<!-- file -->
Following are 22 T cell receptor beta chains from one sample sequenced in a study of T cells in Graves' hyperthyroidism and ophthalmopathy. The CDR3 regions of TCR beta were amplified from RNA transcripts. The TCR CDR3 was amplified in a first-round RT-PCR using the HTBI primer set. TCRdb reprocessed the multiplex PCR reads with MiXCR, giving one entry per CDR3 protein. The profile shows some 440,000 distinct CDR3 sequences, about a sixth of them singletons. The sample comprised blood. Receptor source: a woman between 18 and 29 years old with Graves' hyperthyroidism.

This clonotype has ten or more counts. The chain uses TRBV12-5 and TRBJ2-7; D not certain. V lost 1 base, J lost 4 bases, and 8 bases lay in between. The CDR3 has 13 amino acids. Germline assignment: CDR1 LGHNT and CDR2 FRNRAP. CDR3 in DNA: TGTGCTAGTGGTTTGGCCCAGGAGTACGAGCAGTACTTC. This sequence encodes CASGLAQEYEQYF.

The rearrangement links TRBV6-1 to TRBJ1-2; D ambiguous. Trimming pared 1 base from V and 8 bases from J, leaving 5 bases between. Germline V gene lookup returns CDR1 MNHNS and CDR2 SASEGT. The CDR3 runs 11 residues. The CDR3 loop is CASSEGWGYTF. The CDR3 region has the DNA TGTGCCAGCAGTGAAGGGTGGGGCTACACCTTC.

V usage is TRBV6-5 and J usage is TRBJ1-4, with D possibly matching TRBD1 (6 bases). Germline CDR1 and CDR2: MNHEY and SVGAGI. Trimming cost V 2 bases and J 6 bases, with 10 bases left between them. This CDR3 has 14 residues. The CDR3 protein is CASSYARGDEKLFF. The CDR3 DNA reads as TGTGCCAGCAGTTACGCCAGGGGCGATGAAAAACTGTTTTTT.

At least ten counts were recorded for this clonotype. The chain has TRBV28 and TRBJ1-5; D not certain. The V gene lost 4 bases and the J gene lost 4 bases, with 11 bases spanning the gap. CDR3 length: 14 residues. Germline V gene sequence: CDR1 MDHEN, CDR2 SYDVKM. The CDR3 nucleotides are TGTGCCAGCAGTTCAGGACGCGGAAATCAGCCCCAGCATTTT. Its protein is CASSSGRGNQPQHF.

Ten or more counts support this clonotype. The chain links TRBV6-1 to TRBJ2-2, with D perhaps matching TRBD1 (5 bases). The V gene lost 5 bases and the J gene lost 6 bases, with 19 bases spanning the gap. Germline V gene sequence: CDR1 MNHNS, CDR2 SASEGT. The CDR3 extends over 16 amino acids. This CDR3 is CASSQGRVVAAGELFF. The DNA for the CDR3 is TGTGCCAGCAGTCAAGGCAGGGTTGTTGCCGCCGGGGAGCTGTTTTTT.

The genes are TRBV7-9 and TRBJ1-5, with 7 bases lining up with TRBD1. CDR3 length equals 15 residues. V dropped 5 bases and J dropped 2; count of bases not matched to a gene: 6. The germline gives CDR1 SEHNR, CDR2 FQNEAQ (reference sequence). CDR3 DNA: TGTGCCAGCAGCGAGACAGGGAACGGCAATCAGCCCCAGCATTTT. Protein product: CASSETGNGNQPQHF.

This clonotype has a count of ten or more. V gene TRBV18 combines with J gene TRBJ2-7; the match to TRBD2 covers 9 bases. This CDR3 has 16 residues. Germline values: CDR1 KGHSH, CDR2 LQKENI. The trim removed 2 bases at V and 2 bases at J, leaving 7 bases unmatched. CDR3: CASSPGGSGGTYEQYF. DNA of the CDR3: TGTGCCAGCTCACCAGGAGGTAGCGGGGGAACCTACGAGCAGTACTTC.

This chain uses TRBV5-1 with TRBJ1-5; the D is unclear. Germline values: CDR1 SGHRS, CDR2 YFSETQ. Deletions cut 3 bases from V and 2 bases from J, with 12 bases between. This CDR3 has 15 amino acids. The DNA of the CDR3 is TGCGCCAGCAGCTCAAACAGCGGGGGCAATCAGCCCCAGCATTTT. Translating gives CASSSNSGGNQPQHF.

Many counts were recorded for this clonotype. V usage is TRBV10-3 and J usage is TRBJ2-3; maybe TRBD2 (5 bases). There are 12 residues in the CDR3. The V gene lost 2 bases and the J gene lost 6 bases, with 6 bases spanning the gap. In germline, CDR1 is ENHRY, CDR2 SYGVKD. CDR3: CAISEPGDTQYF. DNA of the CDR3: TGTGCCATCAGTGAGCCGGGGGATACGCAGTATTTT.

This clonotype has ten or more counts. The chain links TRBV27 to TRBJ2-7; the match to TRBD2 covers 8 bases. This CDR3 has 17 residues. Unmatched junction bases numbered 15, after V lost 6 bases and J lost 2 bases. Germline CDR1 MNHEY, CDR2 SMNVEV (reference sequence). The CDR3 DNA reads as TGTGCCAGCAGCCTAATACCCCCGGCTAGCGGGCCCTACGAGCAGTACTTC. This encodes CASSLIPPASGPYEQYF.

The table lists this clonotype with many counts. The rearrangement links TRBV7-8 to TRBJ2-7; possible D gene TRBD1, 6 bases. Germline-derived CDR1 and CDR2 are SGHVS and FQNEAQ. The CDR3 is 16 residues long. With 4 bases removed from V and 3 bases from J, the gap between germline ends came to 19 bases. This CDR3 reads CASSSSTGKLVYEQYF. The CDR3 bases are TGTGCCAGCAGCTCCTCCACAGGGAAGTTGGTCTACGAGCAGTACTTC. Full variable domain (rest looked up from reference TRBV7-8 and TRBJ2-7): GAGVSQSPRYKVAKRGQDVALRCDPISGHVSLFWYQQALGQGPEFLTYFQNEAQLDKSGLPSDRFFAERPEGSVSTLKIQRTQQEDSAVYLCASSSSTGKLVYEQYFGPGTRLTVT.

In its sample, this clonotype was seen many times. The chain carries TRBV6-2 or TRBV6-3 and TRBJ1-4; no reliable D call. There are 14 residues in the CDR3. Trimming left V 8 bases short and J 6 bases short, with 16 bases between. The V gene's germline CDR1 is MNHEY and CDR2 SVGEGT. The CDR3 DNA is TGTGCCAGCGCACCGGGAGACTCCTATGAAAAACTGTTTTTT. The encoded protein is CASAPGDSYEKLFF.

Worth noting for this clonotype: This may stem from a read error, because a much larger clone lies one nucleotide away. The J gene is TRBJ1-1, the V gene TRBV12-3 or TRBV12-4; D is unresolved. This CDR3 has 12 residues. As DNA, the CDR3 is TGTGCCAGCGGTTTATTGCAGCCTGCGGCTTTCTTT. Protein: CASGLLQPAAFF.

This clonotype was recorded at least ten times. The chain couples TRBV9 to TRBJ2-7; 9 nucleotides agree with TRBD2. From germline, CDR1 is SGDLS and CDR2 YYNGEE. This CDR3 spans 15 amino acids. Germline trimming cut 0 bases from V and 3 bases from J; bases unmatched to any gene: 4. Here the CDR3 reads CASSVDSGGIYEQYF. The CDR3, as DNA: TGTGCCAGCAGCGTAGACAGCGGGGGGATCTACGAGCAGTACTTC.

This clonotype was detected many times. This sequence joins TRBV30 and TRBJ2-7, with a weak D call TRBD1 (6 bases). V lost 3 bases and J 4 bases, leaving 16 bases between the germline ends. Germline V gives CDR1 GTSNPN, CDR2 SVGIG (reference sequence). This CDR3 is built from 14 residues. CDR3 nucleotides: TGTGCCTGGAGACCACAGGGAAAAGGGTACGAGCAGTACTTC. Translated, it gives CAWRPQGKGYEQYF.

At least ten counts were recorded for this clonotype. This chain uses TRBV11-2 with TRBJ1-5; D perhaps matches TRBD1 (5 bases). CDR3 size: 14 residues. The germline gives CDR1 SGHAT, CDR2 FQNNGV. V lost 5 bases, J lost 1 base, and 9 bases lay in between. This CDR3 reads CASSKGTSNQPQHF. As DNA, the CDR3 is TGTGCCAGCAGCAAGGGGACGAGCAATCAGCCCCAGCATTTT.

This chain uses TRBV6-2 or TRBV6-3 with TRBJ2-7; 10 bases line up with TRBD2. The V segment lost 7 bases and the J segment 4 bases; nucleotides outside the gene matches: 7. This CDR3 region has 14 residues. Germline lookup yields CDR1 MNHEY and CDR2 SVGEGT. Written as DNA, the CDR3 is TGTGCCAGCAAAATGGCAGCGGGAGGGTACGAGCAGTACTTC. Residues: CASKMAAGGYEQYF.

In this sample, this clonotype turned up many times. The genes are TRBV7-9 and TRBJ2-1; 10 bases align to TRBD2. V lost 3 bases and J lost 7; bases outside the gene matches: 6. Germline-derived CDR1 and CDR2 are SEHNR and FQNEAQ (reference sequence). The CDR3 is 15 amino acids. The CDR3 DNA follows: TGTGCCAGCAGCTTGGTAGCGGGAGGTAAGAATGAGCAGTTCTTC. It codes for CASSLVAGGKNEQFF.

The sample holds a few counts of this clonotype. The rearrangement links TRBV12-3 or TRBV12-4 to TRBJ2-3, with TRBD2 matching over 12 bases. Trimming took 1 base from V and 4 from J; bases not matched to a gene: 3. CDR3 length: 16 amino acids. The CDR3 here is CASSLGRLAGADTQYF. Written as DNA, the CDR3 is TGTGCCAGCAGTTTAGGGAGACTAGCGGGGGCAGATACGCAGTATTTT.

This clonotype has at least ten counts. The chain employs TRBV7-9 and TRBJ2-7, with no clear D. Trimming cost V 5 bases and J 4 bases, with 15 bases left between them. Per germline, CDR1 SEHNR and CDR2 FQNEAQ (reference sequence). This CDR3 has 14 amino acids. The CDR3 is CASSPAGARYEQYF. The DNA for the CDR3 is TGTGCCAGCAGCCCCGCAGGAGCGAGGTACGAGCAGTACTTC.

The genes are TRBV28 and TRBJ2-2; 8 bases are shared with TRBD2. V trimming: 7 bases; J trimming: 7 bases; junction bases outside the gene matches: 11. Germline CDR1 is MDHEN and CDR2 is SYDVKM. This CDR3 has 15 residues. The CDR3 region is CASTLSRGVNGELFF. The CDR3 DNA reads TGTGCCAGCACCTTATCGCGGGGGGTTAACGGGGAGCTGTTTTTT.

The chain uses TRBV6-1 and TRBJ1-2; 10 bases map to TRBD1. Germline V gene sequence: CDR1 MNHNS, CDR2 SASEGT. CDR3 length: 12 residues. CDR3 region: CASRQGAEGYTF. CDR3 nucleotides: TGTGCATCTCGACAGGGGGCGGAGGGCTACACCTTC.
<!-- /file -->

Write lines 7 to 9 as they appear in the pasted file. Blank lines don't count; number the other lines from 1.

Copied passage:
The genes are TRBV7-9 and TRBJ1-5, with 7 bases lining up with TRBD1. CDR3 length equals 15 residues. V dropped 5 bases and J dropped 2; count of bases not matched to a gene: 6. The germline gives CDR1 SEHNR, CDR2 FQNEAQ (reference sequence). CDR3 DNA: TGTGCCAGCAGCGAGACAGGGAACGGCAATCAGCCCCAGCATTTT. Protein product: CASSETGNGNQPQHF.

This clonotype has a count of ten or more. V gene TRBV18 combines with J gene TRBJ2-7; the match to TRBD2 covers 9 bases. This CDR3 has 16 residues. Germline values: CDR1 KGHSH, CDR2 LQKENI. The trim removed 2 bases at V and 2 bases at J, leaving 7 bases unmatched. CDR3: CASSPGGSGGTYEQYF. DNA of the CDR3: TGTGCCAGCTCACCAGGAGGTAGCGGGGGAACCTACGAGCAGTACTTC.

This chain uses TRBV5-1 with TRBJ1-5; the D is unclear. Germline values: CDR1 SGHRS, CDR2 YFSETQ. Deletions cut 3 bases from V and 2 bases from J, with 12 bases between. This CDR3 has 15 amino acids. The DNA of the CDR3 is TGCGCCAGCAGCTCAAACAGCGGGGGCAATCAGCCCCAGCATTTT. Translating gives CASSSNSGGNQPQHF.